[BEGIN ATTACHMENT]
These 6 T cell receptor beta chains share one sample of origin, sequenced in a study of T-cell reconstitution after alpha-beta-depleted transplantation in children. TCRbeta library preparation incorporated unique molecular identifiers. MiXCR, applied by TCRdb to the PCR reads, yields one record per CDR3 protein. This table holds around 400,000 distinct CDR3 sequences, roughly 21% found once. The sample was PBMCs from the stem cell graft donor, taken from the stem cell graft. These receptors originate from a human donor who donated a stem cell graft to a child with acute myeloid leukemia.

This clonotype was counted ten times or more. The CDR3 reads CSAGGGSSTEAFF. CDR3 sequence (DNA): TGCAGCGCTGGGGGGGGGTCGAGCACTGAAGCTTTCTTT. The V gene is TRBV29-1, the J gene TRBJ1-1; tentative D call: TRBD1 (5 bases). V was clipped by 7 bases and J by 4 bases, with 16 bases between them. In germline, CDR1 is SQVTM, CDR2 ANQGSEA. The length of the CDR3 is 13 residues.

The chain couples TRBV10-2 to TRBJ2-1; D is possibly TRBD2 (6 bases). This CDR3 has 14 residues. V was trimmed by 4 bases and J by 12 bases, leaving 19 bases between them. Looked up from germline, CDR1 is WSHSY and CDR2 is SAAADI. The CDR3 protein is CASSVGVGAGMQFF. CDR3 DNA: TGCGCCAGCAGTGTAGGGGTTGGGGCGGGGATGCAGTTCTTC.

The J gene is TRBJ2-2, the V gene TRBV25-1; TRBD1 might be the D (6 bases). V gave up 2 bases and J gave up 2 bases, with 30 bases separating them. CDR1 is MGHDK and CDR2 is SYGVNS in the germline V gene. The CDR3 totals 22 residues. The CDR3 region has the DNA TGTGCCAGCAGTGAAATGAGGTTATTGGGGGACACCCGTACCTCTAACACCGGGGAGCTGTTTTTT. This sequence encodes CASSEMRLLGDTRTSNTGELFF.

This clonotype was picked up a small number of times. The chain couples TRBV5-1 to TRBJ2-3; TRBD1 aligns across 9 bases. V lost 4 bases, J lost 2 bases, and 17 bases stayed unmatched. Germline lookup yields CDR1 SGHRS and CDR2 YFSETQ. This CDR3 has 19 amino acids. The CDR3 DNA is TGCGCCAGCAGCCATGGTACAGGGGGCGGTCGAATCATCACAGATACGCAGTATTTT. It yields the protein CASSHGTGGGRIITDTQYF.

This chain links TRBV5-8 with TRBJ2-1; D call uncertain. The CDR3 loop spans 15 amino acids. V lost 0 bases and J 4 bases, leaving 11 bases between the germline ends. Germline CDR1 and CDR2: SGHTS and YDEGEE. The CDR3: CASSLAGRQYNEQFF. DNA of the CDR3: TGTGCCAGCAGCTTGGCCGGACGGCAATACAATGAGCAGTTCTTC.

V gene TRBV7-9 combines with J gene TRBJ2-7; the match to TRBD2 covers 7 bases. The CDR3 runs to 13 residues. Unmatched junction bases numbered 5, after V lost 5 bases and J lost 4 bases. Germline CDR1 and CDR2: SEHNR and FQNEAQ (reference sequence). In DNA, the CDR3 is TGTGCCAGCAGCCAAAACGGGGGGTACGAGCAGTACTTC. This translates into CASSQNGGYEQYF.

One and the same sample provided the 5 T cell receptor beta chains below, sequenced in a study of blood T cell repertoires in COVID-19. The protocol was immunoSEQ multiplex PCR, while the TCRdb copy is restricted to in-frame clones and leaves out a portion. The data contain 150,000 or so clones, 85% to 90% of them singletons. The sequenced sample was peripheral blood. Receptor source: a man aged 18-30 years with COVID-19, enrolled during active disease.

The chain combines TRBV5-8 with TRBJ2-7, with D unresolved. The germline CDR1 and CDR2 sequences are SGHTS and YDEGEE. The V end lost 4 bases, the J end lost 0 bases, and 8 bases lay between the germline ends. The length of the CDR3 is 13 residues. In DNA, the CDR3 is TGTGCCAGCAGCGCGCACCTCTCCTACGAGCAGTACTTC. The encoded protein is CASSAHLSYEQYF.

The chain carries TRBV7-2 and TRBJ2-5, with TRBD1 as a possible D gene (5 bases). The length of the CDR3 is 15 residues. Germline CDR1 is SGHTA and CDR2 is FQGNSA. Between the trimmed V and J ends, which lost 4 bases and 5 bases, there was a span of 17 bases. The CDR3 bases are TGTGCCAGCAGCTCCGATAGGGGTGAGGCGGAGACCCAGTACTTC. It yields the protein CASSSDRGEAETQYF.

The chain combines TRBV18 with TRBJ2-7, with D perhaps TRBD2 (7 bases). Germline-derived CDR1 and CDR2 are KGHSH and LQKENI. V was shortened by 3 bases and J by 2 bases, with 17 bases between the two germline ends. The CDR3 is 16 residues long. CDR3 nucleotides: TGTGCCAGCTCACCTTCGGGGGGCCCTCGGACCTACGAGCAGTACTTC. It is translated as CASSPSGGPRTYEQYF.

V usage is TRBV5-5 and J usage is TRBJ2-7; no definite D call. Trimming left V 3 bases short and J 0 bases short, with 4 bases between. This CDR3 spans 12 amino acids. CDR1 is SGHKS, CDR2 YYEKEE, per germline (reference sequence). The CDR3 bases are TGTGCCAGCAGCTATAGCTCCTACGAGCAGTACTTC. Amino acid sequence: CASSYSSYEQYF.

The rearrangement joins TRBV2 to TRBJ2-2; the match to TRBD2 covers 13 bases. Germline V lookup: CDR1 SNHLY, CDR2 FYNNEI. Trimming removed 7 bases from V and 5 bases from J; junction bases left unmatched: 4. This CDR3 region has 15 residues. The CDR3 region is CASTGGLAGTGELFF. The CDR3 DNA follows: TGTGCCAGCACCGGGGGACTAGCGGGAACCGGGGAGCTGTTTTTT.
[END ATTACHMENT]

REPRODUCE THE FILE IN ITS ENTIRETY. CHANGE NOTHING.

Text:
These 6 T cell receptor beta chains share one sample of origin, sequenced in a study of T-cell reconstitution after alpha-beta-depleted transplantation in children. TCRbeta library preparation incorporated unique molecular identifiers. MiXCR, applied by TCRdb to the PCR reads, yields one record per CDR3 protein. This table holds around 400,000 distinct CDR3 sequences, roughly 21% found once. The sample was PBMCs from the stem cell graft donor, taken from the stem cell graft. These receptors originate from a human donor who donated a stem cell graft to a child with acute myeloid leukemia.

This clonotype was counted ten times or more. The CDR3 reads CSAGGGSSTEAFF. CDR3 sequence (DNA): TGCAGCGCTGGGGGGGGGTCGAGCACTGAAGCTTTCTTT. The V gene is TRBV29-1, the J gene TRBJ1-1; tentative D call: TRBD1 (5 bases). V was clipped by 7 bases and J by 4 bases, with 16 bases between them. In germline, CDR1 is SQVTM, CDR2 ANQGSEA. The length of the CDR3 is 13 residues.

The chain couples TRBV10-2 to TRBJ2-1; D is possibly TRBD2 (6 bases). This CDR3 has 14 residues. V was trimmed by 4 bases and J by 12 bases, leaving 19 bases between them. Looked up from germline, CDR1 is WSHSY and CDR2 is SAAADI. The CDR3 protein is CASSVGVGAGMQFF. CDR3 DNA: TGCGCCAGCAGTGTAGGGGTTGGGGCGGGGATGCAGTTCTTC.

The J gene is TRBJ2-2, the V gene TRBV25-1; TRBD1 might be the D (6 bases). V gave up 2 bases and J gave up 2 bases, with 30 bases separating them. CDR1 is MGHDK and CDR2 is SYGVNS in the germline V gene. The CDR3 totals 22 residues. The CDR3 region has the DNA TGTGCCAGCAGTGAAATGAGGTTATTGGGGGACACCCGTACCTCTAACACCGGGGAGCTGTTTTTT. This sequence encodes CASSEMRLLGDTRTSNTGELFF.

This clonotype was picked up a small number of times. The chain couples TRBV5-1 to TRBJ2-3; TRBD1 aligns across 9 bases. V lost 4 bases, J lost 2 bases, and 17 bases stayed unmatched. Germline lookup yields CDR1 SGHRS and CDR2 YFSETQ. This CDR3 has 19 amino acids. The CDR3 DNA is TGCGCCAGCAGCCATGGTACAGGGGGCGGTCGAATCATCACAGATACGCAGTATTTT. It yields the protein CASSHGTGGGRIITDTQYF.

This chain links TRBV5-8 with TRBJ2-1; D call uncertain. The CDR3 loop spans 15 amino acids. V lost 0 bases and J 4 bases, leaving 11 bases between the germline ends. Germline CDR1 and CDR2: SGHTS and YDEGEE. The CDR3: CASSLAGRQYNEQFF. DNA of the CDR3: TGTGCCAGCAGCTTGGCCGGACGGCAATACAATGAGCAGTTCTTC.

V gene TRBV7-9 combines with J gene TRBJ2-7; the match to TRBD2 covers 7 bases. The CDR3 runs to 13 residues. Unmatched junction bases numbered 5, after V lost 5 bases and J lost 4 bases. Germline CDR1 and CDR2: SEHNR and FQNEAQ (reference sequence). In DNA, the CDR3 is TGTGCCAGCAGCCAAAACGGGGGGTACGAGCAGTACTTC. This translates into CASSQNGGYEQYF.

One and the same sample provided the 5 T cell receptor beta chains below, sequenced in a study of blood T cell repertoires in COVID-19. The protocol was immunoSEQ multiplex PCR, while the TCRdb copy is restricted to in-frame clones and leaves out a portion. The data contain 150,000 or so clones, 85% to 90% of them singletons. The sequenced sample was peripheral blood. Receptor source: a man aged 18-30 years with COVID-19, enrolled during active disease.

The chain combines TRBV5-8 with TRBJ2-7, with D unresolved. The germline CDR1 and CDR2 sequences are SGHTS and YDEGEE. The V end lost 4 bases, the J end lost 0 bases, and 8 bases lay between the germline ends. The length of the CDR3 is 13 residues. In DNA, the CDR3 is TGTGCCAGCAGCGCGCACCTCTCCTACGAGCAGTACTTC. The encoded protein is CASSAHLSYEQYF.

The chain carries TRBV7-2 and TRBJ2-5, with TRBD1 as a possible D gene (5 bases). The length of the CDR3 is 15 residues. Germline CDR1 is SGHTA and CDR2 is FQGNSA. Between the trimmed V and J ends, which lost 4 bases and 5 bases, there was a span of 17 bases. The CDR3 bases are TGTGCCAGCAGCTCCGATAGGGGTGAGGCGGAGACCCAGTACTTC. It yields the protein CASSSDRGEAETQYF.

The chain combines TRBV18 with TRBJ2-7, with D perhaps TRBD2 (7 bases). Germline-derived CDR1 and CDR2 are KGHSH and LQKENI. V was shortened by 3 bases and J by 2 bases, with 17 bases between the two germline ends. The CDR3 is 16 residues long. CDR3 nucleotides: TGTGCCAGCTCACCTTCGGGGGGCCCTCGGACCTACGAGCAGTACTTC. It is translated as CASSPSGGPRTYEQYF.

V usage is TRBV5-5 and J usage is TRBJ2-7; no definite D call. Trimming left V 3 bases short and J 0 bases short, with 4 bases between. This CDR3 spans 12 amino acids. CDR1 is SGHKS, CDR2 YYEKEE, per germline (reference sequence). The CDR3 bases are TGTGCCAGCAGCTATAGCTCCTACGAGCAGTACTTC. Amino acid sequence: CASSYSSYEQYF.

The rearrangement joins TRBV2 to TRBJ2-2; the match to TRBD2 covers 13 bases. Germline V lookup: CDR1 SNHLY, CDR2 FYNNEI. Trimming removed 7 bases from V and 5 bases from J; junction bases left unmatched: 4. This CDR3 region has 15 residues. The CDR3 region is CASTGGLAGTGELFF. The CDR3 DNA follows: TGTGCCAGCACCGGGGGACTAGCGGGAACCGGGGAGCTGTTTTTT.